Assuming now that the vehicle operator leaves the vehicle and activates the security system through remote control encoder 38 as described above, the system functions as follows and as indicated in FIG. 3A. Until such time as there is an unauthorized entry into the vehicle, the monitoring signal from transmitter-receiver 18 to microprocessor 20 through line 48 is within window d, whereby the system takes no action and remains in a standby mode in preparedness to respond the an unauthorized entry. Upon unauthorized entry, in the embodiment illustrated, the legs of a person entering compartment 10 to sit on driver's seat 12 will traverse the microwave signals ST transmitted by transmitter-receiver 18 towards target 22 at some point designated in FIGS. 1 and 2 by broken line 50 at a distance D3 from the transmitter-receiver and which distance is less than the distance D2 and thus outside the window d. Therefore, the distance and time for the transmission and return of the microwave frequency signals is decreased and the frequency thereof is increased, whereby the monitoring signal thereafter outputted from the transmitter-receiver through line 48 to microprocessor 20 is indicative of the fact that the monitoring signal is no longer within the window d. The monitoring signal is then compared in the microprocessor with the reference monitoring signal from reference signal generator 44 and, in response to the difference therebetween, the comparator outputs a control signal which in response to which microprocessor 20 outputs a pulse signal through line 52 to holding switch 30. This pulse signal actuates the holding switch to its closed mode completing the circuit between battery 24 and alarm 28, whereby the latter is actuated. Since holding switch 30 will remain in the closed mode until such time as it is pulsed back to the open mode, alarm 28 is connected to battery 24 independent of the remainder of the system and will continue to be actuated even if the object interposed between transmitter-receiver 18 and target 22 is removed or microprocessor 20 is disabled such as by removal from the fire wall or physical destruction. In the event of the latter, the alarm can be deactivated only by disconnecting the alarm from battery 24 such as by severing one of the leads 34 and 36 or disconnecting the battery.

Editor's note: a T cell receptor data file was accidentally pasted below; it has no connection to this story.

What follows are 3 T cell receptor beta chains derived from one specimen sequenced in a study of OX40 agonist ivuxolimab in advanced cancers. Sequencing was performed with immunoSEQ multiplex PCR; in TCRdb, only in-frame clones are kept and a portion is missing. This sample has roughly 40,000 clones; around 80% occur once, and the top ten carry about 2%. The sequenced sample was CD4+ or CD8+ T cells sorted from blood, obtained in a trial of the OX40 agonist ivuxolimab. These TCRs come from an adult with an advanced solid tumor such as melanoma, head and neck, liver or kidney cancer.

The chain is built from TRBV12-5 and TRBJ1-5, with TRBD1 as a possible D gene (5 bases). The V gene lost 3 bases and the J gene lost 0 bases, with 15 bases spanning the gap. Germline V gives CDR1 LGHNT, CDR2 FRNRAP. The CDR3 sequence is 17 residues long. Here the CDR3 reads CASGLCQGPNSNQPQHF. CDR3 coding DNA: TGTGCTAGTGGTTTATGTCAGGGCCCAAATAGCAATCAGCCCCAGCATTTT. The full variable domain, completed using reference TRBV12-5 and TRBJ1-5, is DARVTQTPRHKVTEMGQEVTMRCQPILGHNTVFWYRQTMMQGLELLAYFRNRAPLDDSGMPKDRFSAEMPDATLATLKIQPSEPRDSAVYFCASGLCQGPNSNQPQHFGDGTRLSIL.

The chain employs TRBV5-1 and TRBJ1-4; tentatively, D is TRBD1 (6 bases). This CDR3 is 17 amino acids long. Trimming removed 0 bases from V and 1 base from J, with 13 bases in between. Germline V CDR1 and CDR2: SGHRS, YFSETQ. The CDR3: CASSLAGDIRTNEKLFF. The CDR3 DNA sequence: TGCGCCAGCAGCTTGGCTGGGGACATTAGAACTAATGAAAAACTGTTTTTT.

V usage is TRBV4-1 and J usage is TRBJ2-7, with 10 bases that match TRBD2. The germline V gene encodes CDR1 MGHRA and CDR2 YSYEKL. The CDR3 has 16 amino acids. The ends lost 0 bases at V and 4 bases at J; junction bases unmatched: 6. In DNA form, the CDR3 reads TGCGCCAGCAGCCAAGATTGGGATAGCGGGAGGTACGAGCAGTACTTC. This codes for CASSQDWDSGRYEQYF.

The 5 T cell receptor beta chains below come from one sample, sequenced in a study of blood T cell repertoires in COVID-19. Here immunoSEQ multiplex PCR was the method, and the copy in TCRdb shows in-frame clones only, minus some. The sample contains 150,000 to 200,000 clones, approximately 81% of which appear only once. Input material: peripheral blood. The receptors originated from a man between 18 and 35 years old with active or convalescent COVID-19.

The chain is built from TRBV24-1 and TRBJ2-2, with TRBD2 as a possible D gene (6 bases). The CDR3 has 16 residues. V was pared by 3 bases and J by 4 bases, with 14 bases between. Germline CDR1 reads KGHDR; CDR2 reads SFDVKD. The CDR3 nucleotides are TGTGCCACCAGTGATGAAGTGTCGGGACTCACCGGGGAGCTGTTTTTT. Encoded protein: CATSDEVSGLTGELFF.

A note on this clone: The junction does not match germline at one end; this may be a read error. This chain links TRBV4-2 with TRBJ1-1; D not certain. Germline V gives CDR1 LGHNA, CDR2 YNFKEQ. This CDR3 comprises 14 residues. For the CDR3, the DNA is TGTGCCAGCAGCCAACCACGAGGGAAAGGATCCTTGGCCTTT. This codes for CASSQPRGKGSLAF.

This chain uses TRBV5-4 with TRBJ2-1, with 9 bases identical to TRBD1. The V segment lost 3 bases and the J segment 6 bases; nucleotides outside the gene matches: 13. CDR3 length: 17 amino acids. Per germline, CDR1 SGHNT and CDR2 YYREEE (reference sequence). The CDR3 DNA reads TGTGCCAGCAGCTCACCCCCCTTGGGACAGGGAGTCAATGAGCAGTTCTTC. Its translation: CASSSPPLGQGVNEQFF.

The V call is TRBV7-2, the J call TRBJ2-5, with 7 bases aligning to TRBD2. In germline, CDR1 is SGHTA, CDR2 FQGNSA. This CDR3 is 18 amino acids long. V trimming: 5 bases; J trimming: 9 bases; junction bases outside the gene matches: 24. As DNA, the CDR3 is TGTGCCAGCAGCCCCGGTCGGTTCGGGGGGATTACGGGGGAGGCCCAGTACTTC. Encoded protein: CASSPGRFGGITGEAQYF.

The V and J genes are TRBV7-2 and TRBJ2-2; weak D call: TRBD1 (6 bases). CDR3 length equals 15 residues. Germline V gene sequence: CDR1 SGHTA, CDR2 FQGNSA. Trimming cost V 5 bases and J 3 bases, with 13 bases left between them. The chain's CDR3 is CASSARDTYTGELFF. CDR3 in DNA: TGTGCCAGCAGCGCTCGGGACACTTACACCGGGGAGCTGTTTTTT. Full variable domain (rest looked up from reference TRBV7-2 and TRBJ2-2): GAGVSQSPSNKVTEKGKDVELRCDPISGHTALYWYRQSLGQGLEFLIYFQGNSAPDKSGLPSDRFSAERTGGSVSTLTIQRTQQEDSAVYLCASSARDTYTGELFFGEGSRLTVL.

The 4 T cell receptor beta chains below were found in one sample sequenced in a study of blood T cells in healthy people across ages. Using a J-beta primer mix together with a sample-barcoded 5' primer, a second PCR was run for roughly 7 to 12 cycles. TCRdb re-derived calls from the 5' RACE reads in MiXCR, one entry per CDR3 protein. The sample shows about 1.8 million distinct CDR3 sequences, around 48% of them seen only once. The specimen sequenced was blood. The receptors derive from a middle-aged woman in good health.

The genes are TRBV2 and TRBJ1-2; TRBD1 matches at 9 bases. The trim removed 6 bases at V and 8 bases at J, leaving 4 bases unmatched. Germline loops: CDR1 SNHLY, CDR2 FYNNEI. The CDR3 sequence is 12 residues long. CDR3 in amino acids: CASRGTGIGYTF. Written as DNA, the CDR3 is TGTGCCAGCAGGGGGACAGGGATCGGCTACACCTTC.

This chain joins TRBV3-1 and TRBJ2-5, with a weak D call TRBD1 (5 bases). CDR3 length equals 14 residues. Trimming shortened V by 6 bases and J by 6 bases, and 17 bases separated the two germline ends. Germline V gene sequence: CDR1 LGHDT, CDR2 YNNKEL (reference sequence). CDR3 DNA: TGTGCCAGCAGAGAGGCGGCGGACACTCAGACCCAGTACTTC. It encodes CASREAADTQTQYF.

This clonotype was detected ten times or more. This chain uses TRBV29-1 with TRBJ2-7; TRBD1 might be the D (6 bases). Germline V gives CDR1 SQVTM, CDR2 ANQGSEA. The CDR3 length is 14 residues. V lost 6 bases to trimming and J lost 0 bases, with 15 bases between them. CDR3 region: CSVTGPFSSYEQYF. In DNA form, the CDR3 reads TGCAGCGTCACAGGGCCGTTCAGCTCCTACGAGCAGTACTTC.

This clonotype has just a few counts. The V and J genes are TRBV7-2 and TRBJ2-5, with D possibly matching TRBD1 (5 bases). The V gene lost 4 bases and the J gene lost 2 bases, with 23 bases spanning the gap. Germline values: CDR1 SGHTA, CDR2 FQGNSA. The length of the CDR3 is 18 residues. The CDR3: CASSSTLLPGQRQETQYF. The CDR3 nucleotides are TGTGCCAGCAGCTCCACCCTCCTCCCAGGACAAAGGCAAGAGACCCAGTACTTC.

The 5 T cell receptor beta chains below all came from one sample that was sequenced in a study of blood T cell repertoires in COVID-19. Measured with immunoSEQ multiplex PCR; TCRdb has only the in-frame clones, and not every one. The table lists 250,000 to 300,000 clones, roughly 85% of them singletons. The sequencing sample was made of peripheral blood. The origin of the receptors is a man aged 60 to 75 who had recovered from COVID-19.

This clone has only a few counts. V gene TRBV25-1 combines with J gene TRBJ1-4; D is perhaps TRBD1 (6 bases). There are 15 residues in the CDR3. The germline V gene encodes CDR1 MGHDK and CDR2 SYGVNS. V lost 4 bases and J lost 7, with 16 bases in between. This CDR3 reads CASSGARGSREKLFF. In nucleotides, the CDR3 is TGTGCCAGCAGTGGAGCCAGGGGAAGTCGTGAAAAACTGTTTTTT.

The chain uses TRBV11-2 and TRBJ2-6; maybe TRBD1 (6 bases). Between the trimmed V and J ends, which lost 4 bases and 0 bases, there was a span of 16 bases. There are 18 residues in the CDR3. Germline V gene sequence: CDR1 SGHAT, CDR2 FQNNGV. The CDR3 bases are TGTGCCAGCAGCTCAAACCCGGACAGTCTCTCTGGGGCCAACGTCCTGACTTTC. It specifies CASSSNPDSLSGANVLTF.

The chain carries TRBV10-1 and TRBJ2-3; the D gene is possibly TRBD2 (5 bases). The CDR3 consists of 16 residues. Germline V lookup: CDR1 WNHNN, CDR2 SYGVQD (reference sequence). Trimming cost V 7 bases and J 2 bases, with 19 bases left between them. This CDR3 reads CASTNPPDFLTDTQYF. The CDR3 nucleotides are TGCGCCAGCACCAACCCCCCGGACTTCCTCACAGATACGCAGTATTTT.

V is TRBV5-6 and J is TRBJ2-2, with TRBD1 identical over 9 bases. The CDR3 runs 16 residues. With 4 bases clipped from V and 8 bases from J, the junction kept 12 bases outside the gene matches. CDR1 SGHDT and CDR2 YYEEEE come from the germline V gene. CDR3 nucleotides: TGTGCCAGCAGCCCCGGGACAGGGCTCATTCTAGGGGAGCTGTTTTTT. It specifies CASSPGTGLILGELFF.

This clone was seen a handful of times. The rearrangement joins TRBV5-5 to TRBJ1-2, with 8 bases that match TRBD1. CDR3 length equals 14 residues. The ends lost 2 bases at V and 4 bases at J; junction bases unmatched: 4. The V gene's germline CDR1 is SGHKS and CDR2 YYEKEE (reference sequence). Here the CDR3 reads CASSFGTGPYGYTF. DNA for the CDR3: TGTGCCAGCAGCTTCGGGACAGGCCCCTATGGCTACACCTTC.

When the system is actuated in the foregoing manner in response to an unauthorized entry, and the microprocessor is not disabled, the system can be deactivated through the use of the remotely controlled encoder 38. In this respect, as will be seen from FIGS. 3A and 3B, the comparator output control signal indicative of unauthorized entry provides an "enable" signal which prepares microprocessor 20 to deactivate the system in response to a subsequent signal received from remotely controlled encoder 38. Upon receiving such signal from the encoder, microprocessor 30 outputs a signal to timer 42 and outputs a pulse signal through line 52 to holding switch 30, whereby the latter is actuated to its open mode to disconnect alarm 28 from battery 24. Timer 42 provides a delay sufficient to assure such opening of holding switch 30 and then deactivates the microprocessor and thus the security system. This feature advantageously enables the vehicle owner to deactivate the alarm and the system in the event he or she accidentally actuates the alarm by entering the vehicle without first deactivating the system. Furthermore, this feature enables the vehicle owner to deactivate the alarm if a would-be thief has entered the vehicle and left without disabling the microprocessor.